Legendary Frank Kush Field Remains a Place of Reverence and Mystique


Kush StatueI remember like it was yesterday. It was a Friday, just a few weeks into another school year at Arizona State. I woke up around 10, threw on my school uniform which consisted of a t-shirt, shorts, flip-flops, hat and dark sunglasses and headed to the MU to grab some grub before class.

The campus was abuzz as the football team was hosting the two-time defending National Champion Nebraska Cornhuskers and with typical aloof, even the most die-hard fans knew that we had no chance on the gridiron come Saturday.

The Devils were blown out in Lincoln the year before to the tune of 77 points and the Huskers’ most recent national championship came here in Tempe against a previously undefeated Florida Gators team.

The Huskers had won 37 straight regular season games coming into the matchup, but the Arizona State administration had the equalizer. On September 21, 1996, on the morning of the big game, the field was named in honor of Frank Kush the legendary Sun Devil coach.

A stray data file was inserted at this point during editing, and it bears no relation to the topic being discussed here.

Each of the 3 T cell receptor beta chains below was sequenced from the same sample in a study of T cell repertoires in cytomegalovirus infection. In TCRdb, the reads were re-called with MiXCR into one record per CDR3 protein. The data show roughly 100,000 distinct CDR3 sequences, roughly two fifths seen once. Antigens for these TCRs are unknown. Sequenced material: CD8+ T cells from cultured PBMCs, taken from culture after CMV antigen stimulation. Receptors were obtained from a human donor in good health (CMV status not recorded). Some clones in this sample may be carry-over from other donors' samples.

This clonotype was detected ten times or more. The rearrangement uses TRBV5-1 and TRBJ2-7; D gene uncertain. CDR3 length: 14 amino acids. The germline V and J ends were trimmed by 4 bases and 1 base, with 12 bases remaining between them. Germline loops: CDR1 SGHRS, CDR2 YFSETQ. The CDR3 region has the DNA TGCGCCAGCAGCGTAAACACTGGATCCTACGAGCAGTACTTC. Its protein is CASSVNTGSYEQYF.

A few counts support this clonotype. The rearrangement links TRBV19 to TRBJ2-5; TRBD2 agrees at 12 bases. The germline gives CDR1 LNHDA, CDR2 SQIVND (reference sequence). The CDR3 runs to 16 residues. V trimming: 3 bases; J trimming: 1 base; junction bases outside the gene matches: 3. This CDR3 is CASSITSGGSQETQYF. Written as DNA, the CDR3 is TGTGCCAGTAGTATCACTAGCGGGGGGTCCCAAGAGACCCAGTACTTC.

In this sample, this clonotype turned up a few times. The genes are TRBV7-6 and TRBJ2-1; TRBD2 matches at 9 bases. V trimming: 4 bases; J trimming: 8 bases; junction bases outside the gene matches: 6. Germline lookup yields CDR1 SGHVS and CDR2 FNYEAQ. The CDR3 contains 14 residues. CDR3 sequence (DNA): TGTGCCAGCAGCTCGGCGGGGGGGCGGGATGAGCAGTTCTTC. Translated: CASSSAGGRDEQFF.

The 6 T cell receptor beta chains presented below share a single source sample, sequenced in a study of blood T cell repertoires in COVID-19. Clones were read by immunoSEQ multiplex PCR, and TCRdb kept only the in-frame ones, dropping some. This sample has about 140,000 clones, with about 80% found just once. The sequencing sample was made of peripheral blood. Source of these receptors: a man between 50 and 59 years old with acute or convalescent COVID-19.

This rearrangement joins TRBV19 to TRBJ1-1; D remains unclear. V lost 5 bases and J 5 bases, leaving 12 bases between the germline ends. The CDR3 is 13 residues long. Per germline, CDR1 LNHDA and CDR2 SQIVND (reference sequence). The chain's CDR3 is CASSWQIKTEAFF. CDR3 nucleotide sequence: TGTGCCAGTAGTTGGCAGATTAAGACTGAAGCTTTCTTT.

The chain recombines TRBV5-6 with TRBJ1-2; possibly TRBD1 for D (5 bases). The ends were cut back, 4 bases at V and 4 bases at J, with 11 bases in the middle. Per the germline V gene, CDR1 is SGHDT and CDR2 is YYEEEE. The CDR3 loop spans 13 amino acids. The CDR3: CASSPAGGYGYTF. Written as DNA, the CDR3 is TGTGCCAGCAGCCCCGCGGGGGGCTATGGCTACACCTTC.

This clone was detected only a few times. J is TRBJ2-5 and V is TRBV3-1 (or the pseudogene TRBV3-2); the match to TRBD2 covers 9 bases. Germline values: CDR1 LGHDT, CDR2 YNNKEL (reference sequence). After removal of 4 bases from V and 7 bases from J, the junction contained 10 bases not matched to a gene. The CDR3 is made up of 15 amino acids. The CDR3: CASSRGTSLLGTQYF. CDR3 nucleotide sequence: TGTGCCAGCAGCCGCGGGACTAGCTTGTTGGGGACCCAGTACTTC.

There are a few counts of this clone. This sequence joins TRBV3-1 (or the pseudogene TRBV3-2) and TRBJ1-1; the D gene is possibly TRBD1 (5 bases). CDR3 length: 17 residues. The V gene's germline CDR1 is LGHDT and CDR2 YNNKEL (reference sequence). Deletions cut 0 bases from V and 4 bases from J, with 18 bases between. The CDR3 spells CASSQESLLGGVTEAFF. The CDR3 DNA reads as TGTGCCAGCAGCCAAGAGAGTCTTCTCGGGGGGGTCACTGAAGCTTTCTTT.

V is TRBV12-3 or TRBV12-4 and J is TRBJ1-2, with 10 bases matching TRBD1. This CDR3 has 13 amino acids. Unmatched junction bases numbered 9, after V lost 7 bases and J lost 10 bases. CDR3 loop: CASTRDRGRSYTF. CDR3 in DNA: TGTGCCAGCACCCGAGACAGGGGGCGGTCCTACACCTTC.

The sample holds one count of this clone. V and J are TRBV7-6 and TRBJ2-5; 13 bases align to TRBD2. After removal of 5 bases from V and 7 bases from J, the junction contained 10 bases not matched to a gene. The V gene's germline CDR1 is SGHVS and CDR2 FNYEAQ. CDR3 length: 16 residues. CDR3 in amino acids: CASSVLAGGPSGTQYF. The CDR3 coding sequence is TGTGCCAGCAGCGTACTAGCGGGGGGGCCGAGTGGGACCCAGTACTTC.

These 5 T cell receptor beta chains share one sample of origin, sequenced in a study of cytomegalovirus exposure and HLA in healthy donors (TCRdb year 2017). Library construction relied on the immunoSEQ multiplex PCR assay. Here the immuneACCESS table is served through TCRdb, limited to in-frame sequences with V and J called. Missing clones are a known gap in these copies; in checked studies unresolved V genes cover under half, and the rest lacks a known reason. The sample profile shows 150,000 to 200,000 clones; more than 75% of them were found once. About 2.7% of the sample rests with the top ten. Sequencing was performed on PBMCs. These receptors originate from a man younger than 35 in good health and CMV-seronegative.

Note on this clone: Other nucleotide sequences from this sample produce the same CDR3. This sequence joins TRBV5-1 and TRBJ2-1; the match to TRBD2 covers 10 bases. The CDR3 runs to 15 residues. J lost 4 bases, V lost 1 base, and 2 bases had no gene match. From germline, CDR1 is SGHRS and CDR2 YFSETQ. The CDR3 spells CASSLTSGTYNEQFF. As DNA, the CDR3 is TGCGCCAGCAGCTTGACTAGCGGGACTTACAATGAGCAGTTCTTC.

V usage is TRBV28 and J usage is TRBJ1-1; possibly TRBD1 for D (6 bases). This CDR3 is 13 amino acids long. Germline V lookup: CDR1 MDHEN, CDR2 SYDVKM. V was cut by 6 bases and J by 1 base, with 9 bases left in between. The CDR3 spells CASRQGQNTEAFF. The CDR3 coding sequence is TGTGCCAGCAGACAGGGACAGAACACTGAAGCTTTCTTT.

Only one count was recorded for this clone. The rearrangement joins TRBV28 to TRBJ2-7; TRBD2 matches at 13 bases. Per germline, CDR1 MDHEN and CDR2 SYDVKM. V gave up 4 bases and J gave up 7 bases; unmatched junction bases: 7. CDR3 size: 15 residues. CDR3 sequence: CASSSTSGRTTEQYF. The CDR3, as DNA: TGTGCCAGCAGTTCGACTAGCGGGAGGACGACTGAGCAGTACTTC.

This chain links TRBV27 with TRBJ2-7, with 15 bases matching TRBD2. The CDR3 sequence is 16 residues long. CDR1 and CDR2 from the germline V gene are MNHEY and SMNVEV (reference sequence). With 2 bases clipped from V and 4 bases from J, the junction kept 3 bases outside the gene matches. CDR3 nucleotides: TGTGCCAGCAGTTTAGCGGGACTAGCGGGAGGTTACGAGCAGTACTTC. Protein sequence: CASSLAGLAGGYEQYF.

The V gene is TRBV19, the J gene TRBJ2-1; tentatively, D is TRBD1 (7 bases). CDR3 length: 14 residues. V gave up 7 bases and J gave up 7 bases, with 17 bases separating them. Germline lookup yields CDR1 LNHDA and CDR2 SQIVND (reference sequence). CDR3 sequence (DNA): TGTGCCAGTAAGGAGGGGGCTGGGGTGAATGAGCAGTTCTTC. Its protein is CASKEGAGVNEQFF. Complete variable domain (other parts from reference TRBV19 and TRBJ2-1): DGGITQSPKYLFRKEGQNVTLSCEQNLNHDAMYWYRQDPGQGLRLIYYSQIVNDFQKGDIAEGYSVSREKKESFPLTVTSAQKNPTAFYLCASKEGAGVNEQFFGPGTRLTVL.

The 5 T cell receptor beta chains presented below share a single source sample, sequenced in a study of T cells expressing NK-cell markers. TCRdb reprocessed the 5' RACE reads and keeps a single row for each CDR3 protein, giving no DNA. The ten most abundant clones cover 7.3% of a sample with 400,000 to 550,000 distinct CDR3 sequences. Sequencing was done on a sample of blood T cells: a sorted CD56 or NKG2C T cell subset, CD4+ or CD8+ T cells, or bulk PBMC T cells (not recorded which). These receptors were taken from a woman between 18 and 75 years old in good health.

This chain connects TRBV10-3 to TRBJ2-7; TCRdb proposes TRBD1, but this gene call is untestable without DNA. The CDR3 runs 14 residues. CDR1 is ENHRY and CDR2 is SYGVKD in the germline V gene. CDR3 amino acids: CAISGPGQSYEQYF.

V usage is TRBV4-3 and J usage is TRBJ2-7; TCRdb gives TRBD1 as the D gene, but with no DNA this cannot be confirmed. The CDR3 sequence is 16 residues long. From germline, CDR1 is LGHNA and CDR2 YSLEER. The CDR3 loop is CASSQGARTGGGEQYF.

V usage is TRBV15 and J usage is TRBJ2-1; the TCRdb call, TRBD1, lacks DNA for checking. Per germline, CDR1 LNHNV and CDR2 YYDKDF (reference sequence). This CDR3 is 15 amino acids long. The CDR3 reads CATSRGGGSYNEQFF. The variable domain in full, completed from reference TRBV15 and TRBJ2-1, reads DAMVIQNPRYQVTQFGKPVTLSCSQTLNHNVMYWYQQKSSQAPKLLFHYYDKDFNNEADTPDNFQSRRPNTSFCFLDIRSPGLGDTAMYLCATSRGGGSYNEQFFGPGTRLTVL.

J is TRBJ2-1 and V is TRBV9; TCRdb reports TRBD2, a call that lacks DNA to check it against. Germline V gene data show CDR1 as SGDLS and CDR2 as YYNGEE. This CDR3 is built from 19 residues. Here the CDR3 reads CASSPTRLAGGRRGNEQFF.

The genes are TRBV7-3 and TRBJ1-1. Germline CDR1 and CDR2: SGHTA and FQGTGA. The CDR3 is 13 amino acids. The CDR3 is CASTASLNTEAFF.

The goalposts didn’t stand a chance.

On Frank Kush Night, a statue was unveiled of the field general with 200 of his ex-players in attendance. Over 74,000 Sun Devil faithful were in attendance for the upset of the decade. 

The Devils shut-out the Huskers for the first time in 23 years and did it on offense and defense with a record three safeties.

The House of Heat earned its name that night not only due to its 91-degree weather at kickoff but also by how Jake Plummer, Derrick Rodgers and Keith Poole torched the team that hadn’t lost a game in over two seasons.

With all the discussion about the new stadium renovation, it’s the field that deserves all the glory.

Frank Kush Field and it’s natural surface of hybrid Bermuda grass is truly hallowed ground and the tradition of that began on that hot September evening will carry on through this renovation and many more to come.

The stadium and field has seen it all, from the shocking upset in 1996 to the largest seated crowd in 1999, when 80,470 fans saw the University of Tennessee defeat Florida State University 23-16 in the stadium’s first of two NCAA National Championships. It was also home to Super Bowl XXX in 1996 and played emergency home for the San Diego Chargers in 2003 when the Chargers hosted the Miami Dolphins for Monday Night Football.

Hollywood, the Vatican and the leader of the free world have also made their stops to Tempe to visit the legendary Frank Kush field and while the Pope and the President’s visits were cool, I think Cuba Gooding, Jr. said it best in Jerry Maguire.

“I went to Arizona State, I’m a Sun Devil, man!”

Kush Field

Leave a Reply

Your email address will not be published. Required fields are marked *

WordPress spam blocked by CleanTalk.